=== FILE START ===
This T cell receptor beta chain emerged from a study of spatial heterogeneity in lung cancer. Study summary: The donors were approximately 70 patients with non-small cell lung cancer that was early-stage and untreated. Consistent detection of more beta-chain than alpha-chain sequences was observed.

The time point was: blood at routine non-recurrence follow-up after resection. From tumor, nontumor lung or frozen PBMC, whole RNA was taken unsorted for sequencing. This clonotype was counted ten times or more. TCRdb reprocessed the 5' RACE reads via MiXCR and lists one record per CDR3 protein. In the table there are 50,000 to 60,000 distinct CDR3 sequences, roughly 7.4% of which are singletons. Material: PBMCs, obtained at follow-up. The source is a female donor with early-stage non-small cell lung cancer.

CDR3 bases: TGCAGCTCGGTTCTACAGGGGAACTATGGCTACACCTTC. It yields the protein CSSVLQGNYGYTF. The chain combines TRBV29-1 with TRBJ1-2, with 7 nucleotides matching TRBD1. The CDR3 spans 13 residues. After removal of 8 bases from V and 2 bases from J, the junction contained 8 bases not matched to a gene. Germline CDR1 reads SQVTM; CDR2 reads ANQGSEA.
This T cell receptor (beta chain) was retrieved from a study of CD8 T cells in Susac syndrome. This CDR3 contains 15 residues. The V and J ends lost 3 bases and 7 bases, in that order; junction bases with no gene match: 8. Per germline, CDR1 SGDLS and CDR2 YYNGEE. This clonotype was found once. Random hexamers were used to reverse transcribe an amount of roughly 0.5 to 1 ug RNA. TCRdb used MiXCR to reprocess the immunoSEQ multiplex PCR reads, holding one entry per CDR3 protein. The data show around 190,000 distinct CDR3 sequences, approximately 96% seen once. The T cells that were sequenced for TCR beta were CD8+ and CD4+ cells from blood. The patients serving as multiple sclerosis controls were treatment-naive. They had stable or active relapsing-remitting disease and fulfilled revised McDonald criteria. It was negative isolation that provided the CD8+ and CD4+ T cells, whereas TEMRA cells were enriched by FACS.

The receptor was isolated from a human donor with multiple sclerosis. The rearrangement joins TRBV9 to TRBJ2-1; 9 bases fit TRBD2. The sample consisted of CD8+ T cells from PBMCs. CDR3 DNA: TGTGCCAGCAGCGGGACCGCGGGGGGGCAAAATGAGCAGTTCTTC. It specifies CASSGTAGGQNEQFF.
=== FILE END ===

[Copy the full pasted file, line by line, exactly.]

This T cell receptor beta chain emerged from a study of spatial heterogeneity in lung cancer. Study summary: The donors were approximately 70 patients with non-small cell lung cancer that was early-stage and untreated. Consistent detection of more beta-chain than alpha-chain sequences was observed.

The time point was: blood at routine non-recurrence follow-up after resection. From tumor, nontumor lung or frozen PBMC, whole RNA was taken unsorted for sequencing. This clonotype was counted ten times or more. TCRdb reprocessed the 5' RACE reads via MiXCR and lists one record per CDR3 protein. In the table there are 50,000 to 60,000 distinct CDR3 sequences, roughly 7.4% of which are singletons. Material: PBMCs, obtained at follow-up. The source is a female donor with early-stage non-small cell lung cancer.

CDR3 bases: TGCAGCTCGGTTCTACAGGGGAACTATGGCTACACCTTC. It yields the protein CSSVLQGNYGYTF. The chain combines TRBV29-1 with TRBJ1-2, with 7 nucleotides matching TRBD1. The CDR3 spans 13 residues. After removal of 8 bases from V and 2 bases from J, the junction contained 8 bases not matched to a gene. Germline CDR1 reads SQVTM; CDR2 reads ANQGSEA.
This T cell receptor (beta chain) was retrieved from a study of CD8 T cells in Susac syndrome. This CDR3 contains 15 residues. The V and J ends lost 3 bases and 7 bases, in that order; junction bases with no gene match: 8. Per germline, CDR1 SGDLS and CDR2 YYNGEE. This clonotype was found once. Random hexamers were used to reverse transcribe an amount of roughly 0.5 to 1 ug RNA. TCRdb used MiXCR to reprocess the immunoSEQ multiplex PCR reads, holding one entry per CDR3 protein. The data show around 190,000 distinct CDR3 sequences, approximately 96% seen once. The T cells that were sequenced for TCR beta were CD8+ and CD4+ cells from blood. The patients serving as multiple sclerosis controls were treatment-naive. They had stable or active relapsing-remitting disease and fulfilled revised McDonald criteria. It was negative isolation that provided the CD8+ and CD4+ T cells, whereas TEMRA cells were enriched by FACS.

The receptor was isolated from a human donor with multiple sclerosis. The rearrangement joins TRBV9 to TRBJ2-1; 9 bases fit TRBD2. The sample consisted of CD8+ T cells from PBMCs. CDR3 DNA: TGTGCCAGCAGCGGGACCGCGGGGGGGCAAAATGAGCAGTTCTTC. It specifies CASSGTAGGQNEQFF.